TITLE

Typing of Amyloidosis in Renal Biopsies: Diagnostic Pitfalls

AUTHOR(S)
Satoskar, Anjali A.; Burdge, Kelly; Cowden, Daniel J.; Nadasdy, Gyongyi M.; Hebert, Lee A.; Nadasdy, Tibor
PUB. DATE
June 2007
SOURCE
Archives of Pathology & Laboratory Medicine;Jun2007, Vol. 131 Issue 6, p917
SOURCE TYPE
Academic Journal
DOC. TYPE
Article
ABSTRACT
Context.—Amyloidosis represents a group of diseases with extracellular deposition of congophilic fibrils of similar morphology but differing chemical composition. The types commonly involving the kidney are AL (light chain amyloid) and AA (serum amyloid A). Familial amyloidosis can also affect the kidney, but we have not encountered such a case during the study period. Distinguishing between the AL and AA forms of amyloid is clinically important because of the different treatments and outcomes. The classification of amyloidosis is made by immunostaining with antibodies to κ and π immunoglobulin light chains and for serum amyloid A protein. Objective.—To draw attention to the nonspecific immunofluorescence staining patterns in renal biopsies with amyloidosis, causing potential diagnostic pitfalls. Design.—Renal biopsies from 15 patients, including 13 cases of AL and 2 cases of AA amyloidosis, were studied. Immunofluorescence staining with routine antibody panel and immunoperoxidase staining for amyloid A were performed. Results.—Of the 13 cases of AL amyloidosis, 2 cases showed little difference in staining intensity between κ and π light chains (2+ and 3+, respectively) and 4 cases showed only moderate intensity (2+) of the predominant light chain. The 2 cases diagnosed as AA amyloidosis also exhibited staining for light chains. One case had strong (3+) signal for π and moderate (2+) for π light chain, while the other showed weaker staining. Conclusions.—Immunofluorescence staining for immunoglobin light chains on renal biopsy, as the first step to differentiate between AL and AA amyloidosis, may sometimes be inconclusive or even misleading. Applying amyloid A immunostain on a routine basis and detailed clinical history are essential to avoid misclassification.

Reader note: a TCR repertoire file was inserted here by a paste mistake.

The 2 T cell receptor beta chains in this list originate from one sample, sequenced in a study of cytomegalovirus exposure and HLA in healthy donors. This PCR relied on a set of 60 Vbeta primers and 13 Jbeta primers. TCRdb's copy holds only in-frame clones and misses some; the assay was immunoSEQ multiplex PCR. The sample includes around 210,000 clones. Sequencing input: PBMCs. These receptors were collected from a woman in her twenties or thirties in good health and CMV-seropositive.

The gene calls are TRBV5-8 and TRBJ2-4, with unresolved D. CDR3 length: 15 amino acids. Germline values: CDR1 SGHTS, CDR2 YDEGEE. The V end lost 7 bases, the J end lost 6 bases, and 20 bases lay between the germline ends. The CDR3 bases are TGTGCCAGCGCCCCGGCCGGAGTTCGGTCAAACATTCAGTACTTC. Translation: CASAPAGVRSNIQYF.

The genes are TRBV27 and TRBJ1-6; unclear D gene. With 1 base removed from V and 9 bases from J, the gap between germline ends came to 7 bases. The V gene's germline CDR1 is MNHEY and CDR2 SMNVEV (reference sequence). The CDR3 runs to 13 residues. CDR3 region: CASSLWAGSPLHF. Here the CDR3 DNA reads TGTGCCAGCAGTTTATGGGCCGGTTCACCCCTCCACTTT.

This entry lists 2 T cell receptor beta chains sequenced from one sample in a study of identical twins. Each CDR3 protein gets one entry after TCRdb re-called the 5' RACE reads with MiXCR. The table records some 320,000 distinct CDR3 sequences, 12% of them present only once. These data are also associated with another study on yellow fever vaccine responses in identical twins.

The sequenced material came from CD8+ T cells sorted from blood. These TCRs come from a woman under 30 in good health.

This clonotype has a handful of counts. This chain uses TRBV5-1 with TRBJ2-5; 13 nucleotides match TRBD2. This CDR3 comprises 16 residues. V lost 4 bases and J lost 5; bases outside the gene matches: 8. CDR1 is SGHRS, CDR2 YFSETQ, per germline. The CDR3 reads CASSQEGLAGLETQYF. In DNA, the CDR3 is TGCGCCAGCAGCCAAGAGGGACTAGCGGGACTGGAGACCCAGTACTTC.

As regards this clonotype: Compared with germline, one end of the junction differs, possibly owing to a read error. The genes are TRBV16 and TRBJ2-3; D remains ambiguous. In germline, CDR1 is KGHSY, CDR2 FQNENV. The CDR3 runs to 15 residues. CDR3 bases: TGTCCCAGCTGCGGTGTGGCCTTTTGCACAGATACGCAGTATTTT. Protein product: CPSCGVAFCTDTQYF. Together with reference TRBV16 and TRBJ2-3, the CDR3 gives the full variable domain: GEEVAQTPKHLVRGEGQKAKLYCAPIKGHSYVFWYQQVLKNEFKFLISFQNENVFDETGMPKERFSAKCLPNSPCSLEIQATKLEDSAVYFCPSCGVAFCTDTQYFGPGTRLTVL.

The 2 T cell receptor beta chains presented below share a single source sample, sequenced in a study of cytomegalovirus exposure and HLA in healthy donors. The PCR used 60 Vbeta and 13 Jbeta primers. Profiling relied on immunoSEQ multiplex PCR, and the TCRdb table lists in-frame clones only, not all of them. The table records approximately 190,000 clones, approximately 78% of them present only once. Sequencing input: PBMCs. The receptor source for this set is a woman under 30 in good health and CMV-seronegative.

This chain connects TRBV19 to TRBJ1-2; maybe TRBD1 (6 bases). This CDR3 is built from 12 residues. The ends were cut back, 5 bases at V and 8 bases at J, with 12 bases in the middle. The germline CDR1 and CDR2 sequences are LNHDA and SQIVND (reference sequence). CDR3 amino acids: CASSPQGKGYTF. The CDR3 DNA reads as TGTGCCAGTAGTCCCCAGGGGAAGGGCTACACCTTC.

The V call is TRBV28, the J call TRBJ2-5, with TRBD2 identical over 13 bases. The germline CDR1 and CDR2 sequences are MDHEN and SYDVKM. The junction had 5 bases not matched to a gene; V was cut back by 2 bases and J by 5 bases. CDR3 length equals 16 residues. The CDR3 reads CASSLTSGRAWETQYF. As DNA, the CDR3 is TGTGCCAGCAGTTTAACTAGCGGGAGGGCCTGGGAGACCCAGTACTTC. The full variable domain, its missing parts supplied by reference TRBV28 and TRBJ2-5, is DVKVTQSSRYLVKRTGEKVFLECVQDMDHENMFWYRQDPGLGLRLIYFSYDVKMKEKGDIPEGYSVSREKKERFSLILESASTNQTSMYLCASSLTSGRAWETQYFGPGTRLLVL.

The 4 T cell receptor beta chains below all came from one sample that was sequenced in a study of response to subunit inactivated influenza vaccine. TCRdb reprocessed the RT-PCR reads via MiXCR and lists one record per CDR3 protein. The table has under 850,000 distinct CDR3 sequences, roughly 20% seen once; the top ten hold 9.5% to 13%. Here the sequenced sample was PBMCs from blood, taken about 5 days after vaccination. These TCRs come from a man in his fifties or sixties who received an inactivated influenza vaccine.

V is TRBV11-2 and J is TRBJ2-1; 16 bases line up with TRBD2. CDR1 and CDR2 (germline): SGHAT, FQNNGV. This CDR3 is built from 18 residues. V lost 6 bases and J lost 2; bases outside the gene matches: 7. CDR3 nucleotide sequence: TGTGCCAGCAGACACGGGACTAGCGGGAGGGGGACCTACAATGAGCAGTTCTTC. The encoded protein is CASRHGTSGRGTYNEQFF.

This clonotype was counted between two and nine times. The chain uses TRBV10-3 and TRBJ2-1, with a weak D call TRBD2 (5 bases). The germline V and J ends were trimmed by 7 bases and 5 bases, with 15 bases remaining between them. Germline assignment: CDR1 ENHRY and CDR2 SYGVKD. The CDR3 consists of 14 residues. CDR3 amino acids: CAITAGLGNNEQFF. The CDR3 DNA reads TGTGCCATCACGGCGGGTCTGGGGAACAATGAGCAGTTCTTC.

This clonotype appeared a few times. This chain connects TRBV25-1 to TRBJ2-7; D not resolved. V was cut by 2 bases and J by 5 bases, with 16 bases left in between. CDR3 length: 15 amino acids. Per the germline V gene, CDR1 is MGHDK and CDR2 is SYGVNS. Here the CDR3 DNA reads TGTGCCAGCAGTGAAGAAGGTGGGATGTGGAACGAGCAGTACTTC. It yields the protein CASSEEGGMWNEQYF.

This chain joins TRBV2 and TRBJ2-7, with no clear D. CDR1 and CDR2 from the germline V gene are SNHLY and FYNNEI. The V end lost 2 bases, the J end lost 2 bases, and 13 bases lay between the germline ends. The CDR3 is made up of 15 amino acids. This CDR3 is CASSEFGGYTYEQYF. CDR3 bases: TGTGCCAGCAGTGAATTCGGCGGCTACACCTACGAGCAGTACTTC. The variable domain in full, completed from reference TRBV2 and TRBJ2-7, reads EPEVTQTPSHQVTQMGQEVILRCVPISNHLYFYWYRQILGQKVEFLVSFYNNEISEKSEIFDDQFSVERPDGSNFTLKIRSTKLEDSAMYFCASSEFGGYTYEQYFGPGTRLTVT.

ACCESSION #
25439838

 

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